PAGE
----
The Codex Atlanticus represents the most extensive compilation of Leonardo da Vinci's sketches and writings. This monumental work, unparalleled in its breadth, was gathered into 12 volumes after Leonardo's death. It encompasses 1,119 sheets, often filled on both sides, crafted from 1478 to 1519. Their content ranges from aeronautics to armaments, music to mathematics, and botany to engineering.
The codex's old cover bears the inscription "Machine and Art Drawings, Secrets and Other Things of Leonardo da Vinci, Collection of Pompeo Leoni." The collection was indeed curated in the late sixteenth century by the sculptor Pompeo Leoni, who consolidated Leonardo's dispersed papers—recovered from the heirs of Giovan Francesco Melzi, Leonardo's pupil—into two volumes: the Codex Atlanticus, focusing on scientific and technical matters, and now housed at the Biblioteca Ambrosiana in Milan, and the so-called Windsor collection, devoted to art and anatomy.
Taking Its Name from Geographic Atlases
The term Atlanticus derives from the codex's resemblance in size to that of contemporary geographic atlases. Indeed, when compiling Leonardo's works at the end of the sixteenth century, Leoni pasted them onto large sheets of paper in the same format as geographic atlases. The codex opens with an intriguing depiction of a naval artillery piece equipped with sixteen cannons, while the facing page depicts instruments for measuring distances, either in miles and in the number of steps. Notably, this section includes a rare instance of Leonardo writing conventionally from left to right, deviating from his typical mirror writing.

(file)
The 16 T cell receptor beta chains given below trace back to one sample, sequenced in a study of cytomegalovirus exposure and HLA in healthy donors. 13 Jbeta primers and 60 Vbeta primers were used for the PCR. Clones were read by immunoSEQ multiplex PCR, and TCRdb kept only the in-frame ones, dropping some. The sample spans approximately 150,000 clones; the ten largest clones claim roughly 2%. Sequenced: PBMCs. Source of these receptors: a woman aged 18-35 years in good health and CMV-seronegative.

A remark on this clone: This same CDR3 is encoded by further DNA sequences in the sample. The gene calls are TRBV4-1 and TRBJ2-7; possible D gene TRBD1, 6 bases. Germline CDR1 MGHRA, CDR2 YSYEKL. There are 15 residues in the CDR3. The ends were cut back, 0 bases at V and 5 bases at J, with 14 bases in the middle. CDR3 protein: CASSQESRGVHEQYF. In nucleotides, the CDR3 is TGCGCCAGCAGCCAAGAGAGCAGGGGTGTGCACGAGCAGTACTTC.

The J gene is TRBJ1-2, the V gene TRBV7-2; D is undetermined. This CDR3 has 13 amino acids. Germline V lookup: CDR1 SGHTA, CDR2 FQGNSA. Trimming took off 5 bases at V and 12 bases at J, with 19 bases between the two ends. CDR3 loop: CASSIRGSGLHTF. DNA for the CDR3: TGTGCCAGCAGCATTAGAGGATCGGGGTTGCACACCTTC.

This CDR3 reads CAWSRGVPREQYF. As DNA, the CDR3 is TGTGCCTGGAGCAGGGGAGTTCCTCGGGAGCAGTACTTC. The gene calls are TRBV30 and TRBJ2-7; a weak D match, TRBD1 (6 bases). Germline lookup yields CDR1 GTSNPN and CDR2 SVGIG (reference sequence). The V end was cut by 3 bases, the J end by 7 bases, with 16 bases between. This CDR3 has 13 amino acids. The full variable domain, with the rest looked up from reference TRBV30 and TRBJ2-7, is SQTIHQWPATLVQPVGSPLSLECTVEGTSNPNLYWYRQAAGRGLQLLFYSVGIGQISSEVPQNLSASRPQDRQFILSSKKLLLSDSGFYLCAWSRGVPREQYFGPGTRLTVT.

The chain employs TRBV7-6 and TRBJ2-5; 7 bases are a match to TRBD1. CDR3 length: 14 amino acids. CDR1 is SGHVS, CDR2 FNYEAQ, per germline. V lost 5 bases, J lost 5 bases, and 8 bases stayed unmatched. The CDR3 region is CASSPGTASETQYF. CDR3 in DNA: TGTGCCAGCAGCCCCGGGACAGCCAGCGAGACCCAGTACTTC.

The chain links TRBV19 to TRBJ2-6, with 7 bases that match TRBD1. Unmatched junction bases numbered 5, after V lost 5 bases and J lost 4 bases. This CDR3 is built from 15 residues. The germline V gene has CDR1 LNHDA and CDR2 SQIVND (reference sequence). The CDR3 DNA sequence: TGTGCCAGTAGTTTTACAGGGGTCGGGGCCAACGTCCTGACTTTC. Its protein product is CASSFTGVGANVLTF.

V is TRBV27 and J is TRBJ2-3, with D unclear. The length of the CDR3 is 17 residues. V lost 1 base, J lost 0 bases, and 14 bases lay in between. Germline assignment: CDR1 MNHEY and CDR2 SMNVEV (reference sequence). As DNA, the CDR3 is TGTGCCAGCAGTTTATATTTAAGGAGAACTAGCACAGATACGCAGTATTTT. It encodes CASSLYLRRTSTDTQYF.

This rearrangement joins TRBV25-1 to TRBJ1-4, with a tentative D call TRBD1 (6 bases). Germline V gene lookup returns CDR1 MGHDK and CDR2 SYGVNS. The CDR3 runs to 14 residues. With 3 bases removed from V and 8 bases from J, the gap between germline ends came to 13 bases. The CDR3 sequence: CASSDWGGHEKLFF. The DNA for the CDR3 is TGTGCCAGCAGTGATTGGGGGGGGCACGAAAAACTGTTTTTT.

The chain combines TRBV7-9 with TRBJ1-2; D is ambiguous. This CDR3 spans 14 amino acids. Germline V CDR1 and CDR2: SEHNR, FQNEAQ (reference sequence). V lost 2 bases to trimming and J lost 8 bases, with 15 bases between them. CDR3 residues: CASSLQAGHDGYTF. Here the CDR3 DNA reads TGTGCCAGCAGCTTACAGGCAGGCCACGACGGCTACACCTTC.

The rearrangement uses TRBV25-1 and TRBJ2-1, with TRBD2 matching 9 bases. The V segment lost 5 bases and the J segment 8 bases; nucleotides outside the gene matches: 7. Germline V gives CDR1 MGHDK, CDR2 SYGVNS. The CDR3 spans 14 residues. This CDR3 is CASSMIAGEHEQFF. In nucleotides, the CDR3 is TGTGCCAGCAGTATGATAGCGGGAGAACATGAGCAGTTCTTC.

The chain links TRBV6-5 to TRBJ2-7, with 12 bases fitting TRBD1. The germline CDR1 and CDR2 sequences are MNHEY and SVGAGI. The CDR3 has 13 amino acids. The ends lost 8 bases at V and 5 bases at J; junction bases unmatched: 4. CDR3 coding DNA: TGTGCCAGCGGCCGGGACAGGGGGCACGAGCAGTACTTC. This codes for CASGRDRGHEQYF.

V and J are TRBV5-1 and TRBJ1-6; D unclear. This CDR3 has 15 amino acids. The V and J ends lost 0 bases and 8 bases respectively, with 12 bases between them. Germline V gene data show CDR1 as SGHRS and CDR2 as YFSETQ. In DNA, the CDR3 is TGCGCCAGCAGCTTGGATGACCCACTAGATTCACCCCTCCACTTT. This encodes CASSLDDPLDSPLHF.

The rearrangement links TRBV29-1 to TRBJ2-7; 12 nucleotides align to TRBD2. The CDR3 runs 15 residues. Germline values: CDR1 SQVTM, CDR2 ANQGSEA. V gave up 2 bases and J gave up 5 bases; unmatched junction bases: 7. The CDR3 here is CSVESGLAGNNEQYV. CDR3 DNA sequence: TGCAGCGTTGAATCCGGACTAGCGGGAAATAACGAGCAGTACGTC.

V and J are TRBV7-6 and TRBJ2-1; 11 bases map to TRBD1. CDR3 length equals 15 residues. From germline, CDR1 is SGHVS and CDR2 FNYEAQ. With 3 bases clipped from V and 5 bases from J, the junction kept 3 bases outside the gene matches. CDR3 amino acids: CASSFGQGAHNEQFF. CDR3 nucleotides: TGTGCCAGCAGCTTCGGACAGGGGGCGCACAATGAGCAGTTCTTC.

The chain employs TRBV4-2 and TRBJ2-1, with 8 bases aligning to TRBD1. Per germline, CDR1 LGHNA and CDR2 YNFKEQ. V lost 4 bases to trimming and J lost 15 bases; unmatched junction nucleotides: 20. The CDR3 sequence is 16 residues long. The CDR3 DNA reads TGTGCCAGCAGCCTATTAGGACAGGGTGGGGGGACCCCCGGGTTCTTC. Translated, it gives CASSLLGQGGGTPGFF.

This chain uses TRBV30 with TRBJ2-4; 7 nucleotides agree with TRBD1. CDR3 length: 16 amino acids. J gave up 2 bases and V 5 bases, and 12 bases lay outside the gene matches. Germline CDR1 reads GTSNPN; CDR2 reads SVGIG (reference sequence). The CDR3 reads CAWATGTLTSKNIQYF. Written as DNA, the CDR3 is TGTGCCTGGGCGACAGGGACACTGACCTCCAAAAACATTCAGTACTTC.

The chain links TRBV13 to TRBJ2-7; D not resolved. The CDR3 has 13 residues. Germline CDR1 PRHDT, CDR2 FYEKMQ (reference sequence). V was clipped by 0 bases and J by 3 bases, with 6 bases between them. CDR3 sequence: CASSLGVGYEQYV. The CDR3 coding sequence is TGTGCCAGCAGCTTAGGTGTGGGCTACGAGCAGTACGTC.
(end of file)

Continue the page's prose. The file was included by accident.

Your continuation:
A Treasure of Visionary Ideas
Within the pages of the Codex Atlanticus lie Leonardo's visionary concepts, from his famed flying machine and parachute to hydraulic pumps, armored vehicles, and even conceptualizations for grand artistic works like The Adoration of the Magi, Leda and the Swan, and the Battle of Anghiari. Among the most renowned in the codex are the pages featuring Leonardo's examination of a horse intended for the mural artwork known as the Battle of Anghiari destined for Palazzo Vecchio in Florence, a project that the artist never accomplished.
In addition to its remarkable technical and engineering marvels, the codex also encompasses Leonardo's investigations into the flight patterns of birds, accompanied by intricate illustrations depicting their motions. It also holds his instructive fables and a page showcasing what could be considered his personal résumé, directed towards Lodovico il Moro, Duke of Milan. Moreover, the collection encompasses designs for grand yet unbuilt equestrian statues honoring Francesco Sforza and Gian Giacomo Trivulzio, as well as architectural schemes for Milan's urban transformation and the French royal estate at Romorantin.
Stolen by Napoleon and Back to the Ambrosiana
The nobleman Marquis Galeazzo Arconati bequeathed the Codex Atlanticus to the Biblioteca Ambrosiana in 1637. In a twist of history, Napoleon's forces seized the codex during their conquest of Milan in 1796, transporting it to Paris, where it remained until the Congress of Vienna in 1815 mandated the restitution of artworks appropriated by Bonaparte, leading to the codex's return to its Italian home.